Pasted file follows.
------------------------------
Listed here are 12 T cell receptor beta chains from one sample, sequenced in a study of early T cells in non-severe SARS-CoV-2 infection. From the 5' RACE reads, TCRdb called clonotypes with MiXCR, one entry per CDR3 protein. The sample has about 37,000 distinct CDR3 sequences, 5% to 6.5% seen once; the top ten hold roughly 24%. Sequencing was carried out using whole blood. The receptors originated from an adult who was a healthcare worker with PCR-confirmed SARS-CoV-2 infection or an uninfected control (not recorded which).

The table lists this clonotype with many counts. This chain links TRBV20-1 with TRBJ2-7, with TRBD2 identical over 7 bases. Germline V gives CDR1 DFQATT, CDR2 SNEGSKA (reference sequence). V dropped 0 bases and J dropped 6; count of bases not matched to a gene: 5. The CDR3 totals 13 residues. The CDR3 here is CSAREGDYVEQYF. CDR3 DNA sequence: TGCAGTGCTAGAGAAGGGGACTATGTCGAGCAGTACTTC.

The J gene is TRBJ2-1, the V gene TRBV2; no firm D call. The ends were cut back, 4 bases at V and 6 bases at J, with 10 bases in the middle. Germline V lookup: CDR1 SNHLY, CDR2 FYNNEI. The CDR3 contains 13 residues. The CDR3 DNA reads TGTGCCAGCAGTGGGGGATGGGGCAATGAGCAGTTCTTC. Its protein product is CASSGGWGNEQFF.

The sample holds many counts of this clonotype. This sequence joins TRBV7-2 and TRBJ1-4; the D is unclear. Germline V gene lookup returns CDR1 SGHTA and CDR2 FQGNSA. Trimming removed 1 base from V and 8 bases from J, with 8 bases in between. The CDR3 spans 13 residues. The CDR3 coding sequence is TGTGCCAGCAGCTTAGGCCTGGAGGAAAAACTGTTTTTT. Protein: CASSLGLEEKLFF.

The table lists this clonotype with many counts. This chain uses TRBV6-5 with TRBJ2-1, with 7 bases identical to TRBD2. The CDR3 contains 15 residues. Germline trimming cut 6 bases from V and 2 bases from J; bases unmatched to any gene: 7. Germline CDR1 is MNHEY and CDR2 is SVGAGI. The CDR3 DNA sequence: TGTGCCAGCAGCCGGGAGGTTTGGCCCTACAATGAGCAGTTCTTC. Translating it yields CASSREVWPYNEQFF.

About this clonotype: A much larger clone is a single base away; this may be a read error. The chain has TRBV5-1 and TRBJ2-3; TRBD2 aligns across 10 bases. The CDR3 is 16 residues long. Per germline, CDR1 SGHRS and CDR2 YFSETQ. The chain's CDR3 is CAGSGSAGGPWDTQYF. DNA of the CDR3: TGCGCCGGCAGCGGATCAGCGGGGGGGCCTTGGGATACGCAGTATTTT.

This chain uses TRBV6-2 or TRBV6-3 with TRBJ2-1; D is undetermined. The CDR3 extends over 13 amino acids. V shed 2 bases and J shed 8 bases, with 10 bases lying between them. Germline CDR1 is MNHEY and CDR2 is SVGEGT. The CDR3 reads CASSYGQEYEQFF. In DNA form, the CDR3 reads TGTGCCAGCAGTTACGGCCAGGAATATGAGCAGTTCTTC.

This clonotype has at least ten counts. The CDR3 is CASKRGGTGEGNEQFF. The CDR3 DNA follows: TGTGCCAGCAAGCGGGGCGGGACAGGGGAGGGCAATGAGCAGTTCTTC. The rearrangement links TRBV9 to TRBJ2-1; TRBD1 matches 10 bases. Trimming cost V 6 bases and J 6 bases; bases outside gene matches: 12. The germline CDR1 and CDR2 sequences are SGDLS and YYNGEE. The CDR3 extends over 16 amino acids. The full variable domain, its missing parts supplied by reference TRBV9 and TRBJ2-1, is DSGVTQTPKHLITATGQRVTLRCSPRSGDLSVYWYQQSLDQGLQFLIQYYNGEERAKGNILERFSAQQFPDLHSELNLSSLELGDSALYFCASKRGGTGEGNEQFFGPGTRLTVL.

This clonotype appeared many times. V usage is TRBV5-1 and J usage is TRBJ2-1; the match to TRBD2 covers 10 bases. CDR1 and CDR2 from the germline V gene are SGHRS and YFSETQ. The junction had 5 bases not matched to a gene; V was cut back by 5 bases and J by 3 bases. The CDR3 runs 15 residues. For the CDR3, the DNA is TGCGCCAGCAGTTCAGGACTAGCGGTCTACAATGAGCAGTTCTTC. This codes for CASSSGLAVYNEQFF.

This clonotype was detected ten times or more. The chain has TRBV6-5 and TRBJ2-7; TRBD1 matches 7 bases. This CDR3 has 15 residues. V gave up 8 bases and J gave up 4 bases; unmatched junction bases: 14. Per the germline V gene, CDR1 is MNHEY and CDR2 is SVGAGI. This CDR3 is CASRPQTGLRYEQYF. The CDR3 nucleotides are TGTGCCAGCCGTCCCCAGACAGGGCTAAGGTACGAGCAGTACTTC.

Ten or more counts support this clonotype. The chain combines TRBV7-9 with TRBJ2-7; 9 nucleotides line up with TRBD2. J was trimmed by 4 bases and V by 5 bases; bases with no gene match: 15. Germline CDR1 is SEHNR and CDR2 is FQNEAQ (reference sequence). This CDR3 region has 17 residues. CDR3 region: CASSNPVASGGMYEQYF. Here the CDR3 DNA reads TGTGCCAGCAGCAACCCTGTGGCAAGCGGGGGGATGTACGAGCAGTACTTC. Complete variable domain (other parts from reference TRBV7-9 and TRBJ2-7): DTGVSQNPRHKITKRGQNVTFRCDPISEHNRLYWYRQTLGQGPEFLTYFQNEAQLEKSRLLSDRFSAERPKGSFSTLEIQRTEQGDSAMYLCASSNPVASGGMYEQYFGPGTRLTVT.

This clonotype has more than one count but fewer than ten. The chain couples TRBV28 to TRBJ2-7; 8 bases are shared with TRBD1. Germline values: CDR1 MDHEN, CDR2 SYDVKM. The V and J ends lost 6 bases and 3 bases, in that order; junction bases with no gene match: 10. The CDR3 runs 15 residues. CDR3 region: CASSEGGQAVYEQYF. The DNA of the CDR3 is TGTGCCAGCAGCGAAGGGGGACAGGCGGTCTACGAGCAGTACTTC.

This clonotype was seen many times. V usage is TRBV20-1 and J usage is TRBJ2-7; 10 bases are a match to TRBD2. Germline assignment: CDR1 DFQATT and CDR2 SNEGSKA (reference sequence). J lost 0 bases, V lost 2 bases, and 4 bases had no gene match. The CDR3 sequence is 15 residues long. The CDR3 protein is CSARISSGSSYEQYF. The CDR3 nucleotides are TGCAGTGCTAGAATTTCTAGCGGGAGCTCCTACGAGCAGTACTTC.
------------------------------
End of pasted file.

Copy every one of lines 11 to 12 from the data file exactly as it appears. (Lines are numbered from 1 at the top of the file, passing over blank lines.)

Ten or more counts support this clonotype. The chain combines TRBV7-9 with TRBJ2-7; 9 nucleotides line up with TRBD2. J was trimmed by 4 bases and V by 5 bases; bases with no gene match: 15. Germline CDR1 is SEHNR and CDR2 is FQNEAQ (reference sequence). This CDR3 region has 17 residues. CDR3 region: CASSNPVASGGMYEQYF. Here the CDR3 DNA reads TGTGCCAGCAGCAACCCTGTGGCAAGCGGGGGGATGTACGAGCAGTACTTC. Complete variable domain (other parts from reference TRBV7-9 and TRBJ2-7): DTGVSQNPRHKITKRGQNVTFRCDPISEHNRLYWYRQTLGQGPEFLTYFQNEAQLEKSRLLSDRFSAERPKGSFSTLEIQRTEQGDSAMYLCASSNPVASGGMYEQYFGPGTRLTVT.

This clonotype has more than one count but fewer than ten. The chain couples TRBV28 to TRBJ2-7; 8 bases are shared with TRBD1. Germline values: CDR1 MDHEN, CDR2 SYDVKM. The V and J ends lost 6 bases and 3 bases, in that order; junction bases with no gene match: 10. The CDR3 runs 15 residues. CDR3 region: CASSEGGQAVYEQYF. The DNA of the CDR3 is TGTGCCAGCAGCGAAGGGGGACAGGCGGTCTACGAGCAGTACTTC.